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M2 grub screw durable enough? Material?

M2 grub screw durable enough? Material?

M2 grub screw durable enough? Material?

Hi, I am new here.
I am a beginner musical instrument designer with an interest in innovative hardware for the guitar. I look forward to using this forum to learn about many topics.
Today I am here for very simple stuff really. I hope this is in the right place, I couldn't seem to find a subtopic for such a simple question!

I am drafting a part to have prototyped and am unsure of something. One person has warned me away from using something as small as M2 here, but I am limited on real estate and will have to redesign a significant amount of the product to go bigger, and am quite trapped in the design.

This is the part:

The small grub screws either side of the string that are used to raise the height of the block the string sits on.
M3, occasionally M2.5 is the industry standard.

Is M2 durable enough to be serviceable? What should I use for the grub screw and the block it goes into? Stainless steel?
Both threads and heads need to be durable. They don't have to last for ever, but they are used to adjust the height of a string pushing down with around 20lbs of tension.

Any advice is hugely welcome!
Thank you

RE: M2 grub screw durable enough? Material?


I hate set (grub) screws for most applications. This one may be okay. Try to find oval point screws, so that they don't dig a hole in your guitar. Beware of stainless steel. For screws, this material usually is soft. You want hardened alloy steel, and you want some sort of hardened panel for them to push on.

I don't know anything about people who tune guitars. Is there any chance they use torque drivers?


RE: M2 grub screw durable enough? Material?

I should specify, these are adjusted often regularly by the end user. It is the norm for them to be adjusting m2.5 or m3 hex screws with supplied allen keys. It is not incredibly unusual for somebody to maybe strip one on an old guitar being clumsy. I just want to make sure m2 aren't terribly worse.
I'll definitely note that down about hardened alloy steel. They do indeed push against a metal baseplate as pictured in the similar example photo (which isn't mine by the way).

RE: M2 grub screw durable enough? Material?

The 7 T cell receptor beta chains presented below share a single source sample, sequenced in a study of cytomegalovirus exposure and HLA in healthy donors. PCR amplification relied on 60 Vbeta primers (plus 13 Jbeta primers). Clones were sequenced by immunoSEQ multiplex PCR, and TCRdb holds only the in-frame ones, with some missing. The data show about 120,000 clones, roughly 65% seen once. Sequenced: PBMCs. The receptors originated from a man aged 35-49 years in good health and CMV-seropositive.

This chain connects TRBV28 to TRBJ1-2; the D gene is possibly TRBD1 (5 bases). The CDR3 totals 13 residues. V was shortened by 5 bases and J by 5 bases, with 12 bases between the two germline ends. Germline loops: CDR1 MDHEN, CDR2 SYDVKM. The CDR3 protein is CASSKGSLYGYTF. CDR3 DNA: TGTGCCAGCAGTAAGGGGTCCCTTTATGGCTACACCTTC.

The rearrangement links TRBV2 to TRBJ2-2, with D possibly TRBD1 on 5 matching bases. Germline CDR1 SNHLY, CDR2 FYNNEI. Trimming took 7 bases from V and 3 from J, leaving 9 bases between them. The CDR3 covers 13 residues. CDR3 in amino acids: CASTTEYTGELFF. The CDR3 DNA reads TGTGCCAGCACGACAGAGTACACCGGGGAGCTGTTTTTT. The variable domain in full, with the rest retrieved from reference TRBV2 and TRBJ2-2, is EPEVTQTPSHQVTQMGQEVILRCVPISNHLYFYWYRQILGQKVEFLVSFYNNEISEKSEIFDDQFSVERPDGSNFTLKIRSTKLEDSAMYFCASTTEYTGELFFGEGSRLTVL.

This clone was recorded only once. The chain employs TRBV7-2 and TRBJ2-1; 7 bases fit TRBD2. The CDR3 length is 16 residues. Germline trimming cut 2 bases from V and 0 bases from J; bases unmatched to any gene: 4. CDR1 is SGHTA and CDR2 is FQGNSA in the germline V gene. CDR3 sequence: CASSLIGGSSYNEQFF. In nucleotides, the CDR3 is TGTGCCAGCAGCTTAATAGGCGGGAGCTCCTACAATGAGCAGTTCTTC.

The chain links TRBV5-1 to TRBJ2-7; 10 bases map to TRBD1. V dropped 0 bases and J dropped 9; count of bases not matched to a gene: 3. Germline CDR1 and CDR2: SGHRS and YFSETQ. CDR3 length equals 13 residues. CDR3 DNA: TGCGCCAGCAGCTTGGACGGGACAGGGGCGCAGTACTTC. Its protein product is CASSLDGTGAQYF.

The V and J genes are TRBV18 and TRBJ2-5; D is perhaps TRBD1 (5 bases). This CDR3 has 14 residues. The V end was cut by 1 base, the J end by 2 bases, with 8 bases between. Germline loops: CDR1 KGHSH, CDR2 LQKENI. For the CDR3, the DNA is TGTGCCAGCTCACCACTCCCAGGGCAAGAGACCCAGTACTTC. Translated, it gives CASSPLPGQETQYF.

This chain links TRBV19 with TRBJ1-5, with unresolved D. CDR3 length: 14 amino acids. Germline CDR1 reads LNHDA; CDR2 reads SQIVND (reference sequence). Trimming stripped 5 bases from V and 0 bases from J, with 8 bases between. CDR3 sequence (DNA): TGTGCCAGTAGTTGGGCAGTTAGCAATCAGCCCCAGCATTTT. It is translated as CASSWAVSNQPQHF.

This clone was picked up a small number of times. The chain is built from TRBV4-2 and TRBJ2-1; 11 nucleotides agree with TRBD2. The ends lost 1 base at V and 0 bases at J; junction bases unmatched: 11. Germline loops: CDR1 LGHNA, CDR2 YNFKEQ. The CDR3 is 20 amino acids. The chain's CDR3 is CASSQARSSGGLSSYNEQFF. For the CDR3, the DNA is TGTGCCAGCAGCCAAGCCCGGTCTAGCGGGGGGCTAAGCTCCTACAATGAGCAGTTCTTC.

" somebody to maybe strip one"

Does the internal hex get rounded out, or do the threads of the screw or block "strip ?

RE: M2 grub screw durable enough? Material?

Typically it would be the hex getting rounded, but I'm also concerned about threads being smaller on the m2 if they happen to be fragile. I haven't heard of actual threads being stripped before in this situation

RE: M2 grub screw durable enough? Material?

If the internal hex "holes" are being regularly stripped out when used by a "mechanically qualified musician" (or a musical mechanic as the case may be) I'd would be even more leery of trying a smaller hex screw. Smaller = less wall material to be hit by the improper sized hex head driver = more likely to fail faster.

So go larger. 3 mm or even 4. Advertise "Tougher, more resilient hardware!" "Guitar hardware so tough even a trombone player can adjust it." And provide TWO hex head wrenches when you sell it.

RE: M2 grub screw durable enough? Material?

Most any time I damaged a set screw's internal hex it was due to a worn or wrong size hex head (Allen) wrench.

The ASTM F912 mechnical specs for internal hex socket head set screws are ALL about the socket wall strength.
6. Mechanical Properties
6.1 Socket set screws when subjected to a torque test in accordance with 11.2 shall withstand application of the test
tightening torque specified in Table 2 without evidence of the socket reaming or the screw bursting.
6.2 Socket set screws shall have a hardness of 45 to 53 HRC. The hardness limits shall apply throughout the screw from core to surface.

RE: M2 grub screw durable enough? Material?

I'd supply a tee handle wrench to use instead of the standard L shaped. The T handle keeps bending to a minimum.

RE: M2 grub screw durable enough? Material?


How about a hex key with a straight, knurled handle, to reduce torque? You don't need and you don't want the leverage of a T-handle.


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